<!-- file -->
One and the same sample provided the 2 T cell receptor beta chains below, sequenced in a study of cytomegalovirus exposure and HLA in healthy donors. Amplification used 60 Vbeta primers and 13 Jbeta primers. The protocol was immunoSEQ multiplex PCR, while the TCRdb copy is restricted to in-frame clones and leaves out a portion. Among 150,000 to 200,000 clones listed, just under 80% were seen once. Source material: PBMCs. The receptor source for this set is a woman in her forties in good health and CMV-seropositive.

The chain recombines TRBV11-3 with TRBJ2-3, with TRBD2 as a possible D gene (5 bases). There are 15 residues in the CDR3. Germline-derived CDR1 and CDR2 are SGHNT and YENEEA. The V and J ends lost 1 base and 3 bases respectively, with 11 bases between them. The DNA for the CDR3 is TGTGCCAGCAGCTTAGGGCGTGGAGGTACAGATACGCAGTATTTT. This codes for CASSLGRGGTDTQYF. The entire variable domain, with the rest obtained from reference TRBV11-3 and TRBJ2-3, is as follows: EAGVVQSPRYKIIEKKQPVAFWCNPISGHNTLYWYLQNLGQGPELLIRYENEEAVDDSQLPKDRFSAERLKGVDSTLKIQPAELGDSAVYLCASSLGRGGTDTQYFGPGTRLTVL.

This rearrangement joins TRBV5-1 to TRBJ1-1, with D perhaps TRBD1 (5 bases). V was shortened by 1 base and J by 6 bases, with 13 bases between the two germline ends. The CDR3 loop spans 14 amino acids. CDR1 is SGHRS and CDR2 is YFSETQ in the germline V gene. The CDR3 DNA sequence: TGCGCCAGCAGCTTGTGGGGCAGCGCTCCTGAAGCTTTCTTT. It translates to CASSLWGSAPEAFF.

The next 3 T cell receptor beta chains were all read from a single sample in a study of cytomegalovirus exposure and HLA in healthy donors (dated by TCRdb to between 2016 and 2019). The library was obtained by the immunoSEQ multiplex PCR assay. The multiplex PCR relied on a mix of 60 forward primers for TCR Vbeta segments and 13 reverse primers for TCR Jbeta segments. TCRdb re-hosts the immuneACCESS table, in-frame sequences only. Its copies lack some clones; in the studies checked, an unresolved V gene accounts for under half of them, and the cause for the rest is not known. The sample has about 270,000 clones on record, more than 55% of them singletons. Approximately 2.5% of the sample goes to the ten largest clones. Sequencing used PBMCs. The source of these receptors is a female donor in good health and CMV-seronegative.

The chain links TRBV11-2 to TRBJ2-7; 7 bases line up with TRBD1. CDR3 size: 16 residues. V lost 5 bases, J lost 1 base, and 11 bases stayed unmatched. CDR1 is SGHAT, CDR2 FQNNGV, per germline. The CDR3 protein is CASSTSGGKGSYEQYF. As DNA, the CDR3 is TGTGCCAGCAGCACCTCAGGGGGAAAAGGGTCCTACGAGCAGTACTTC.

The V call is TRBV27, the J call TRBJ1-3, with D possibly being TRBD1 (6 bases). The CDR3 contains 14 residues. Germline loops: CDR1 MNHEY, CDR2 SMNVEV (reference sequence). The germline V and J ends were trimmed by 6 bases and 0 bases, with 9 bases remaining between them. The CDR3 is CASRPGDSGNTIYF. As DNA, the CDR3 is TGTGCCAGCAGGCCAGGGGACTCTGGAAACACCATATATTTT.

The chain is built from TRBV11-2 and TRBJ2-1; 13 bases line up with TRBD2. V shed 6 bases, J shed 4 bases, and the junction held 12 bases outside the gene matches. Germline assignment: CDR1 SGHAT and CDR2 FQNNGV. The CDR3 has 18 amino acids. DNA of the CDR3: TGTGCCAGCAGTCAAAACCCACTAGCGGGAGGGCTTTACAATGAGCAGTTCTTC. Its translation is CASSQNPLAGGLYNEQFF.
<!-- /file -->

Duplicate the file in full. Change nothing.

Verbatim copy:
One and the same sample provided the 2 T cell receptor beta chains below, sequenced in a study of cytomegalovirus exposure and HLA in healthy donors. Amplification used 60 Vbeta primers and 13 Jbeta primers. The protocol was immunoSEQ multiplex PCR, while the TCRdb copy is restricted to in-frame clones and leaves out a portion. Among 150,000 to 200,000 clones listed, just under 80% were seen once. Source material: PBMCs. The receptor source for this set is a woman in her forties in good health and CMV-seropositive.

The chain recombines TRBV11-3 with TRBJ2-3, with TRBD2 as a possible D gene (5 bases). There are 15 residues in the CDR3. Germline-derived CDR1 and CDR2 are SGHNT and YENEEA. The V and J ends lost 1 base and 3 bases respectively, with 11 bases between them. The DNA for the CDR3 is TGTGCCAGCAGCTTAGGGCGTGGAGGTACAGATACGCAGTATTTT. This codes for CASSLGRGGTDTQYF. The entire variable domain, with the rest obtained from reference TRBV11-3 and TRBJ2-3, is as follows: EAGVVQSPRYKIIEKKQPVAFWCNPISGHNTLYWYLQNLGQGPELLIRYENEEAVDDSQLPKDRFSAERLKGVDSTLKIQPAELGDSAVYLCASSLGRGGTDTQYFGPGTRLTVL.

This rearrangement joins TRBV5-1 to TRBJ1-1, with D perhaps TRBD1 (5 bases). V was shortened by 1 base and J by 6 bases, with 13 bases between the two germline ends. The CDR3 loop spans 14 amino acids. CDR1 is SGHRS and CDR2 is YFSETQ in the germline V gene. The CDR3 DNA sequence: TGCGCCAGCAGCTTGTGGGGCAGCGCTCCTGAAGCTTTCTTT. It translates to CASSLWGSAPEAFF.

The next 3 T cell receptor beta chains were all read from a single sample in a study of cytomegalovirus exposure and HLA in healthy donors (dated by TCRdb to between 2016 and 2019). The library was obtained by the immunoSEQ multiplex PCR assay. The multiplex PCR relied on a mix of 60 forward primers for TCR Vbeta segments and 13 reverse primers for TCR Jbeta segments. TCRdb re-hosts the immuneACCESS table, in-frame sequences only. Its copies lack some clones; in the studies checked, an unresolved V gene accounts for under half of them, and the cause for the rest is not known. The sample has about 270,000 clones on record, more than 55% of them singletons. Approximately 2.5% of the sample goes to the ten largest clones. Sequencing used PBMCs. The source of these receptors is a female donor in good health and CMV-seronegative.

The chain links TRBV11-2 to TRBJ2-7; 7 bases line up with TRBD1. CDR3 size: 16 residues. V lost 5 bases, J lost 1 base, and 11 bases stayed unmatched. CDR1 is SGHAT, CDR2 FQNNGV, per germline. The CDR3 protein is CASSTSGGKGSYEQYF. As DNA, the CDR3 is TGTGCCAGCAGCACCTCAGGGGGAAAAGGGTCCTACGAGCAGTACTTC.

The V call is TRBV27, the J call TRBJ1-3, with D possibly being TRBD1 (6 bases). The CDR3 contains 14 residues. Germline loops: CDR1 MNHEY, CDR2 SMNVEV (reference sequence). The germline V and J ends were trimmed by 6 bases and 0 bases, with 9 bases remaining between them. The CDR3 is CASRPGDSGNTIYF. As DNA, the CDR3 is TGTGCCAGCAGGCCAGGGGACTCTGGAAACACCATATATTTT.

The chain is built from TRBV11-2 and TRBJ2-1; 13 bases line up with TRBD2. V shed 6 bases, J shed 4 bases, and the junction held 12 bases outside the gene matches. Germline assignment: CDR1 SGHAT and CDR2 FQNNGV. The CDR3 has 18 amino acids. DNA of the CDR3: TGTGCCAGCAGTCAAAACCCACTAGCGGGAGGGCTTTACAATGAGCAGTTCTTC. Its translation is CASSQNPLAGGLYNEQFF.